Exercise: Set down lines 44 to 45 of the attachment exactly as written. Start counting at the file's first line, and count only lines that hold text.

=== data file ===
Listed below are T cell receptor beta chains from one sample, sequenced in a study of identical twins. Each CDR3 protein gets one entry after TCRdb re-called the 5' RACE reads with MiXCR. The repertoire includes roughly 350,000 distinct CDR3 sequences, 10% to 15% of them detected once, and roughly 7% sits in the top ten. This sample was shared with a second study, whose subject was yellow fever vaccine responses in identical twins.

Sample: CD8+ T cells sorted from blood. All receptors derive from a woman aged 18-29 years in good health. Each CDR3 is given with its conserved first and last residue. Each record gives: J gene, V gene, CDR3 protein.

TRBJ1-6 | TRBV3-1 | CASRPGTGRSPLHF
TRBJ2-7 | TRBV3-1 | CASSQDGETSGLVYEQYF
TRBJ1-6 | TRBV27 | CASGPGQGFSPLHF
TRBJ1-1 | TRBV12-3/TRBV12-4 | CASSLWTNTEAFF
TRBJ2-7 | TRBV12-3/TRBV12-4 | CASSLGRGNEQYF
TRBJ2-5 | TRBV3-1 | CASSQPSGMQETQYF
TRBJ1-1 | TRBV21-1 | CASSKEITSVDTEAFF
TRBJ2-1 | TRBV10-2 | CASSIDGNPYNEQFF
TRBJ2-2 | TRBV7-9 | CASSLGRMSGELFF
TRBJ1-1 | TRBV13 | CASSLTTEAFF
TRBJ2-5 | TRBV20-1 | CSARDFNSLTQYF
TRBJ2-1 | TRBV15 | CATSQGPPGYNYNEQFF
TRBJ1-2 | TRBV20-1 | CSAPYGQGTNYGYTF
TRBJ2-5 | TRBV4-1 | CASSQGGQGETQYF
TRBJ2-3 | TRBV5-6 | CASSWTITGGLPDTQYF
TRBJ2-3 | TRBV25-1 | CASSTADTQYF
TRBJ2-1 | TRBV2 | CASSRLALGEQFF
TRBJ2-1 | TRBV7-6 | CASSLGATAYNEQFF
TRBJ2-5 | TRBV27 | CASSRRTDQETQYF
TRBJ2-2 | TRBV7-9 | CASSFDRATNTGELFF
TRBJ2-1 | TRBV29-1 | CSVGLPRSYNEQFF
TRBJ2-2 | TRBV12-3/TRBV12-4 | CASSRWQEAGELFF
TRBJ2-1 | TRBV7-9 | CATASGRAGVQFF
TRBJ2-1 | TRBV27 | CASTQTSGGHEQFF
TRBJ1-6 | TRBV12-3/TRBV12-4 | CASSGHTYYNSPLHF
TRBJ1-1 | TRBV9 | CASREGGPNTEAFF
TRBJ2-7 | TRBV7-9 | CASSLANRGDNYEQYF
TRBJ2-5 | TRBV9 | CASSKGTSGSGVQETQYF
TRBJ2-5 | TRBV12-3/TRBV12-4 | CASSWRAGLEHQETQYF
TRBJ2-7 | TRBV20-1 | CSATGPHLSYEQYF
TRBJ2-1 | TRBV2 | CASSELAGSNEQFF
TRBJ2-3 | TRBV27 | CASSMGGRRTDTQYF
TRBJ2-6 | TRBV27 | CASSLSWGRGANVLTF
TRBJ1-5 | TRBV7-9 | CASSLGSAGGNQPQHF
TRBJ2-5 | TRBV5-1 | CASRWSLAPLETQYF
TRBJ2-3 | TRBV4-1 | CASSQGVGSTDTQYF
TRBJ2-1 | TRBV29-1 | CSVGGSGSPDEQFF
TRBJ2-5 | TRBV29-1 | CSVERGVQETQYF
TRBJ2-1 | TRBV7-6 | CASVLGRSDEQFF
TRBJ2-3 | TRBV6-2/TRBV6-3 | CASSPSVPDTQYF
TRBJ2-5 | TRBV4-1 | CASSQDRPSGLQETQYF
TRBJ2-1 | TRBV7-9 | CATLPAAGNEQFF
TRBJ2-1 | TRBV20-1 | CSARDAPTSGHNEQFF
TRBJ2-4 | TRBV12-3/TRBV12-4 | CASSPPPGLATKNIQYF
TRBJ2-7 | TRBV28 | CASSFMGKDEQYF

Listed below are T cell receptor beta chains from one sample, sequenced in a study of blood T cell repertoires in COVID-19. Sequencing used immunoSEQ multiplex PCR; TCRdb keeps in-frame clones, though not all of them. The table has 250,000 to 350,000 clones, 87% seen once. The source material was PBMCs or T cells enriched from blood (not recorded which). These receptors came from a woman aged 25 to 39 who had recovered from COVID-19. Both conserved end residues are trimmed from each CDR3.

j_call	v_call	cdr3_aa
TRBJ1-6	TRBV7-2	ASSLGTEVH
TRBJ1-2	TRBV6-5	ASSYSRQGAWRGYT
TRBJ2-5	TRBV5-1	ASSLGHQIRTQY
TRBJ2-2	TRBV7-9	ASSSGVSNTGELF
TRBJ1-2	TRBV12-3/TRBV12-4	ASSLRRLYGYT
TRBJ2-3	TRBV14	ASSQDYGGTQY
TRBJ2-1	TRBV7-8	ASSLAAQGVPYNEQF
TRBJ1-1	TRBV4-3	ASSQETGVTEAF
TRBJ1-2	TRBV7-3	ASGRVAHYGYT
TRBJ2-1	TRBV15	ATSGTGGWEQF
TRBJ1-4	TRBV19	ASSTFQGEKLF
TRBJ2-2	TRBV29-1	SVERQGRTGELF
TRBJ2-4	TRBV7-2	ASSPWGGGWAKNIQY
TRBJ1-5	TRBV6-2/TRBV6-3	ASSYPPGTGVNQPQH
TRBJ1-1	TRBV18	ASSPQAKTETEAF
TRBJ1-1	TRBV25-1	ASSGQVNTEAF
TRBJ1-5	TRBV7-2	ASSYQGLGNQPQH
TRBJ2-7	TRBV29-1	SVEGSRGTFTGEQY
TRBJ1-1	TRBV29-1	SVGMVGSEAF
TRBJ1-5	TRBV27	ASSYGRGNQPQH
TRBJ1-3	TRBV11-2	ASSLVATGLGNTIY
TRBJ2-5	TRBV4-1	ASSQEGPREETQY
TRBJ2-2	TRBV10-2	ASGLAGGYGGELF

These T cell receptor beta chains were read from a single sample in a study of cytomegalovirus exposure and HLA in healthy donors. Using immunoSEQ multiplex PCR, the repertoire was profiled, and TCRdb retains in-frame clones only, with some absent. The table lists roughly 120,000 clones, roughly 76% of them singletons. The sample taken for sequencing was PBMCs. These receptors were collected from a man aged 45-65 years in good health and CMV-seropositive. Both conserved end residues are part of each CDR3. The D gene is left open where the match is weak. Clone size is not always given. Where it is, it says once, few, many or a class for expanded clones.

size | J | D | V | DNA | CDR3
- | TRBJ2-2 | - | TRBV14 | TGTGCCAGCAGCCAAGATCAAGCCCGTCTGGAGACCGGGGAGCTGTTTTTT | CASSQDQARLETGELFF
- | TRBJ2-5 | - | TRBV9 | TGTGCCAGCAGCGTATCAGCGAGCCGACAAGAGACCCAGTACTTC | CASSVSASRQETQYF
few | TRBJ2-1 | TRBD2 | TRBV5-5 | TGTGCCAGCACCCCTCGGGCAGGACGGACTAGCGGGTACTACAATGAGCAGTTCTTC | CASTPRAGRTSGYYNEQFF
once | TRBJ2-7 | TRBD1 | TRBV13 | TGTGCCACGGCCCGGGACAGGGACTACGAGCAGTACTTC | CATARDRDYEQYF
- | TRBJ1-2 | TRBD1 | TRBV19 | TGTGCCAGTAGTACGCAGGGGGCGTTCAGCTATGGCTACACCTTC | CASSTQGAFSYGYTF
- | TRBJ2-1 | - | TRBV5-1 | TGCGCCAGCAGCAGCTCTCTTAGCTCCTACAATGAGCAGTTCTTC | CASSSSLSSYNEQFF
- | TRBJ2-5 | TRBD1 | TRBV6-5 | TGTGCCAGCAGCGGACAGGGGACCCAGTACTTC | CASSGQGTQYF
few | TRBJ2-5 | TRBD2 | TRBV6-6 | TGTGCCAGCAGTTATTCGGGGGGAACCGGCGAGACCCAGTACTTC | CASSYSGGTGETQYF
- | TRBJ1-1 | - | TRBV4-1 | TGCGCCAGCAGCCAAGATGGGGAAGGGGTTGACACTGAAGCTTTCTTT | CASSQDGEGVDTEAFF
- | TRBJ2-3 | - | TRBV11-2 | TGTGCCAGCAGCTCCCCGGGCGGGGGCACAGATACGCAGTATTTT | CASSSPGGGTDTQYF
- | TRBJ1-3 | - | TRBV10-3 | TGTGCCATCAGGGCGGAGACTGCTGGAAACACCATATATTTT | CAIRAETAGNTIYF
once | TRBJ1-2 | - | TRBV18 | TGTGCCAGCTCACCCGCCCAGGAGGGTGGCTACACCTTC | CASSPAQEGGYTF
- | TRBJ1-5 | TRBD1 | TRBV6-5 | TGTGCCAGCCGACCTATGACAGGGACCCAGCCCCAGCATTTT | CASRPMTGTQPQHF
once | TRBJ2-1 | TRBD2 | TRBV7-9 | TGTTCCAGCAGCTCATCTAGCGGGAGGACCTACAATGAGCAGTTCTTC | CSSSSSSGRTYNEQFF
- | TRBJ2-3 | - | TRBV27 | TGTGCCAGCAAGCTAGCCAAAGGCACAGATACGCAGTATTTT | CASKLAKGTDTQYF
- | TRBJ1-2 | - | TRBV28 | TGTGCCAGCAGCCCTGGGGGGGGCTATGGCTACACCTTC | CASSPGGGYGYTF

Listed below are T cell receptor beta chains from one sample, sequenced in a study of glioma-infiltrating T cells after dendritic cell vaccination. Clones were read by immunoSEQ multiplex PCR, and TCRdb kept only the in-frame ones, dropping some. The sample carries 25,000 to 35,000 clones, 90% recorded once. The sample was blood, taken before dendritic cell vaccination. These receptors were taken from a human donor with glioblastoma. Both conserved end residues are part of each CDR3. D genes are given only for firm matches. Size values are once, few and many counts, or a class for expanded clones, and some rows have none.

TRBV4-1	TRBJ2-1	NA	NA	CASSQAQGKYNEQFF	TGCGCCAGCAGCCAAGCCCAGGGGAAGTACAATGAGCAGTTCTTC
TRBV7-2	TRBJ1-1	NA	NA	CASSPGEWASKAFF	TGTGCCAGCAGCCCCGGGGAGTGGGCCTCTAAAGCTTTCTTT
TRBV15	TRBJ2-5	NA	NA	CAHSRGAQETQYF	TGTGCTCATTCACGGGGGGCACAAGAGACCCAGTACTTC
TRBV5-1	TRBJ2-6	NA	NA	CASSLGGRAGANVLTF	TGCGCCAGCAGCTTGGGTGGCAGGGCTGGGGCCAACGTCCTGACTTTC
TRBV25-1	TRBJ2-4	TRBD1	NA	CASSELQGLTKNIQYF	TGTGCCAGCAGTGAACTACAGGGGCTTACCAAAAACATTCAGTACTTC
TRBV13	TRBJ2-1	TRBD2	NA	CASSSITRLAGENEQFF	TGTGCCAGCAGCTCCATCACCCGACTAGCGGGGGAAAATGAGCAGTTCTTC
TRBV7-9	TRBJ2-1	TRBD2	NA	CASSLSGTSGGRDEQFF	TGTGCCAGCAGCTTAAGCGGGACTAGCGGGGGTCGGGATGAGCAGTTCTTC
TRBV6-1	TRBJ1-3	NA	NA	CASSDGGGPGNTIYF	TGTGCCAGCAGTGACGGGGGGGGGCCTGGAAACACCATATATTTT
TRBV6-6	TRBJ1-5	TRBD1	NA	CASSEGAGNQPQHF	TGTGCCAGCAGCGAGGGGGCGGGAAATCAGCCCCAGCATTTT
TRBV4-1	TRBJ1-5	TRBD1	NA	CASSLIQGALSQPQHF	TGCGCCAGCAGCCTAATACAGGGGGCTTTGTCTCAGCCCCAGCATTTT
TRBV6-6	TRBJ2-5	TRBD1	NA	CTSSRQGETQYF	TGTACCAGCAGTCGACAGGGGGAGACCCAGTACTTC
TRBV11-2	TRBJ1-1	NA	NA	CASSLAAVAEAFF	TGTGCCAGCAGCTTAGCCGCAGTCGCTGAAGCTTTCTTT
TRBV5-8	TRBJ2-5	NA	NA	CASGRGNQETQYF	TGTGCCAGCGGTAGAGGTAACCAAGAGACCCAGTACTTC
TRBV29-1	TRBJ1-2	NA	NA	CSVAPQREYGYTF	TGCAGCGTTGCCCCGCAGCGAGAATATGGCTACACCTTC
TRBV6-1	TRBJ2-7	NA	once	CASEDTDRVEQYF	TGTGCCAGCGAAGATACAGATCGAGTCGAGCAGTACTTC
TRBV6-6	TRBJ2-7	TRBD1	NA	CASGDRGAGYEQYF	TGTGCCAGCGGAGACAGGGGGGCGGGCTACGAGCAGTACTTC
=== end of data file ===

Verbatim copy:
TRBJ2-1 | TRBV7-9 | CATLPAAGNEQFF
TRBJ2-1 | TRBV20-1 | CSARDAPTSGHNEQFF